06 MAR 2008 General News

Men's Triple Jump - FINAL

It took Phillips Idowu a new British record 17.75m to claim his country’s first gold medal of the championships after his team-mates secured no fewer than four silvers this weekend.

The 29-year-old European Indoor champion improved World Outdoor record holder Jonathan Edward’s national indoor mark by 11 centimetres in the second round of a competition in which he also jumped 17.56 and 17.45!

Idowu also moved up to fifth in the all-time World indoor lists behind World record co-holders Christian Olsson and Aliecer Urrutia, Leonid Voloshin and Mike Conley.

24-year-old Arnie David Girat who had the furthest jump in Friday’s qualification round opened with a 17.43 personal best to take the lead off Idowu’s 17.10 opening effort. The only other jumper to clear 17 metres (17.06) in the first round, Osniel Tosca eventually finished sixth with a season’s best of 17.13.

But the spotlight was elsewhere tonight. After a first round foul, Osaka World champion Nelson Evora landed at 17.26 for second a position which he didn’t hold for long as the next athlete up was eventual winner Idowu.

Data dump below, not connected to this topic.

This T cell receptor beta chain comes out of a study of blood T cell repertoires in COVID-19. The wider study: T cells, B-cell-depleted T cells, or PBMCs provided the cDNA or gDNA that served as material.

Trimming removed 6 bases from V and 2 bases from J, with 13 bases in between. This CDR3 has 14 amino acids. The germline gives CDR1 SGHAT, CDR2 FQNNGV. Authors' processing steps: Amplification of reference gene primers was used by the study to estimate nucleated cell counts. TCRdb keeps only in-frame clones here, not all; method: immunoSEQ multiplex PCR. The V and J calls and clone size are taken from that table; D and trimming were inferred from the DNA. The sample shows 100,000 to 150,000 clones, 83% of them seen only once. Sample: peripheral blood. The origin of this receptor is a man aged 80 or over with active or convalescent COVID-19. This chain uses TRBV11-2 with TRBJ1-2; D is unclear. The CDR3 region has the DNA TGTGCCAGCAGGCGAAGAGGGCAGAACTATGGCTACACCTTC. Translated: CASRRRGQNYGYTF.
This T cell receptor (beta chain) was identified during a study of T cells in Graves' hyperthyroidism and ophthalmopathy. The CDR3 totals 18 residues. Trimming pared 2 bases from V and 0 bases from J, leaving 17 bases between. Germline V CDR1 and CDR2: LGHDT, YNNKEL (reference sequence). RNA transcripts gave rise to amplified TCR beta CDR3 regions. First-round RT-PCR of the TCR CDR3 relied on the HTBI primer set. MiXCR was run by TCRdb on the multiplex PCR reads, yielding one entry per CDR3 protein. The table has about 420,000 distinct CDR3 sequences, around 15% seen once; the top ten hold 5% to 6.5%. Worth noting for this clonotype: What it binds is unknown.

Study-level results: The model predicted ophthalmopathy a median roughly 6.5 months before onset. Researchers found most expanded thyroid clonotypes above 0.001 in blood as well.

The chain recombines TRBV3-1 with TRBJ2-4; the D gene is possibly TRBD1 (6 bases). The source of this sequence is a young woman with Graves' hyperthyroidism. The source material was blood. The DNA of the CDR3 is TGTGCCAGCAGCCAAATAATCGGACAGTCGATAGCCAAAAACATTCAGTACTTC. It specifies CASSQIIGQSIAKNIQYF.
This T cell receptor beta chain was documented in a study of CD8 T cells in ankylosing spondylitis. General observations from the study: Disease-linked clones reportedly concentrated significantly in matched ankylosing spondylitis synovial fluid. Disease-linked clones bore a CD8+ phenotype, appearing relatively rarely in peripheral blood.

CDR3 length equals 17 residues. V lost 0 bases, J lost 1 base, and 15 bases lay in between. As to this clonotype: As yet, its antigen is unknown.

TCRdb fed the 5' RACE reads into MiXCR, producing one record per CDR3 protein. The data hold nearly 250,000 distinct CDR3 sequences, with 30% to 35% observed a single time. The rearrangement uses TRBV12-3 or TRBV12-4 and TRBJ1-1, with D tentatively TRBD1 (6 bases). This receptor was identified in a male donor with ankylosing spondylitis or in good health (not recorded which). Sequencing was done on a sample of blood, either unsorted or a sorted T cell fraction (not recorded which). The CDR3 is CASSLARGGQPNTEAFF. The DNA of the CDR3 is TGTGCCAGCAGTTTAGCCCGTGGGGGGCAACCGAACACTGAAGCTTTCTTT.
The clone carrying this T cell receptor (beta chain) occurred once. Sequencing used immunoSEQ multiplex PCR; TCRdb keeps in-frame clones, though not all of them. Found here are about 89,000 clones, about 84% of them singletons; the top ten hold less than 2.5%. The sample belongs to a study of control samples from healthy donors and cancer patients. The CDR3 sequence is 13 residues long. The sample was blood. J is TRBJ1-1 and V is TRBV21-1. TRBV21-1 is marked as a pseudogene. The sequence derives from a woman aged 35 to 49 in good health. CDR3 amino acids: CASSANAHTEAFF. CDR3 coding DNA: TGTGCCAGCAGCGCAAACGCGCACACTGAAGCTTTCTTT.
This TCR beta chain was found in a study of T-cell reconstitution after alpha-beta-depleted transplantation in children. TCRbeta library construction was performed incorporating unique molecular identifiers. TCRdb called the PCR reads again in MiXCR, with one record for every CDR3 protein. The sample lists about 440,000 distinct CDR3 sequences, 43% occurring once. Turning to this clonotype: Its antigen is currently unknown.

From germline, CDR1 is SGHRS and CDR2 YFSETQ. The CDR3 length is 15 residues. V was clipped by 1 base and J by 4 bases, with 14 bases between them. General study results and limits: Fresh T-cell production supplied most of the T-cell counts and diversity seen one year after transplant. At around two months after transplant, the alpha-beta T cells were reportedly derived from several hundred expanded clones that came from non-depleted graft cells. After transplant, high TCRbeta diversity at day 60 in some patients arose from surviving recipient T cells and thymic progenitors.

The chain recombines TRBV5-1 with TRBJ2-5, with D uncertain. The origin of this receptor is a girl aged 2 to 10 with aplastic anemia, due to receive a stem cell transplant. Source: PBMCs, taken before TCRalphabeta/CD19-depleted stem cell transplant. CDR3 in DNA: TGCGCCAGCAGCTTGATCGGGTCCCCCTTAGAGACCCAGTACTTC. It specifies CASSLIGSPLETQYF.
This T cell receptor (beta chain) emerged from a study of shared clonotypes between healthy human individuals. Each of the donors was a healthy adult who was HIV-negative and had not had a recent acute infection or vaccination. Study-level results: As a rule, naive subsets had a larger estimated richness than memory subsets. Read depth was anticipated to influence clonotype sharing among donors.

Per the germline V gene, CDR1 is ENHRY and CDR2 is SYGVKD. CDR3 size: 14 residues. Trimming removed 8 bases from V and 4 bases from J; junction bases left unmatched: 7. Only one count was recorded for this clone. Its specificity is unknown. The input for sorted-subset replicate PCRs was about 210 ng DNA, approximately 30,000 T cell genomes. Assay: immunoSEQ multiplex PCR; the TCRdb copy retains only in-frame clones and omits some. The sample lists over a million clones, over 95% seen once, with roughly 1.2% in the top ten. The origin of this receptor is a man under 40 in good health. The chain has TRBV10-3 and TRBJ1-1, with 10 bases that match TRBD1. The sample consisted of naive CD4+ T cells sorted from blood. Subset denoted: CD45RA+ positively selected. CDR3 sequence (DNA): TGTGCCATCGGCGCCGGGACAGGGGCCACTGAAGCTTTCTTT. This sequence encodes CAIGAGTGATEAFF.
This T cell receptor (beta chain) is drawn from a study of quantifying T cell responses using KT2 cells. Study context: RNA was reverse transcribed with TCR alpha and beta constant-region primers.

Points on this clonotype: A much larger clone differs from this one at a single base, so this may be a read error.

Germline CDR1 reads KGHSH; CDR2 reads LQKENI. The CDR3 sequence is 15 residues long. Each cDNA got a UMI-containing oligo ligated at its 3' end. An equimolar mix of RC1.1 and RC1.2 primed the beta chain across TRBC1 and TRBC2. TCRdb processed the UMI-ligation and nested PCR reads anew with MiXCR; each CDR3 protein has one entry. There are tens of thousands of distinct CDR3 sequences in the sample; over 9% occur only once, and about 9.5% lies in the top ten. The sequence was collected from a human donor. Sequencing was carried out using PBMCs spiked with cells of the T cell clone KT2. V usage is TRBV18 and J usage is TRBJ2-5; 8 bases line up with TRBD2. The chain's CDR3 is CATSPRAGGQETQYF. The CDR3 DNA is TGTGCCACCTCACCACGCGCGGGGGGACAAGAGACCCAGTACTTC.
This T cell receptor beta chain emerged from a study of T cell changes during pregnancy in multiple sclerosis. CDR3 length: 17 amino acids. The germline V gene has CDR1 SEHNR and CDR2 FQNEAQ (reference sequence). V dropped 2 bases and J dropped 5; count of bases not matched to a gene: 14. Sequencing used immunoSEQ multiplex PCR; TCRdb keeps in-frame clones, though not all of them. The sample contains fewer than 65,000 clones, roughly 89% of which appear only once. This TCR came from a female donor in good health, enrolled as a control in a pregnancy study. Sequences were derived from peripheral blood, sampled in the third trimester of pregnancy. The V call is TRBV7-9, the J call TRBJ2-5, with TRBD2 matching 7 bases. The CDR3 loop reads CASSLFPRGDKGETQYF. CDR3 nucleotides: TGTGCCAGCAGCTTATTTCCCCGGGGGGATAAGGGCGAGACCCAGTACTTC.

His hop, step and jump looked like it was going to be massive right from take off and the British champion knew it straight away. Idowu waited for the scoreboard to flash 17.75, an improvement of 19 centimetres over his indoor best.

Former World Junior champion Girat responded well improving his mark by another 4 centimetres but was still 28 centimetres short for gold.

In round three, only Evora improved but only by one centimetre leaving him a very angry man in the infield. In the end it was this 17.27 jump that would secure him the gold medal as Italy’s Fabrizio Donato jumped that same distance in round 4 but didn’t have a good enough second jump to overtake the Portuguese champion.

There were no other improvements in the final two rounds and Idowu became the first British athlete ever to win a Triple Jump World Indoor title. Girat's 17.47 was worth silver, the Cuban taking his country's seventh World Indoor medal in the history of the event.

“I knew it was going to be hard beforehand,” said the newly crowned champion. “So I kept on going. The aim when I came here was to get the World indoor record and now I have to move forward. Of course I have to be happy with this gold medal. I knew that the medal had to be mine.”

Laura Arcoleo for the IAAF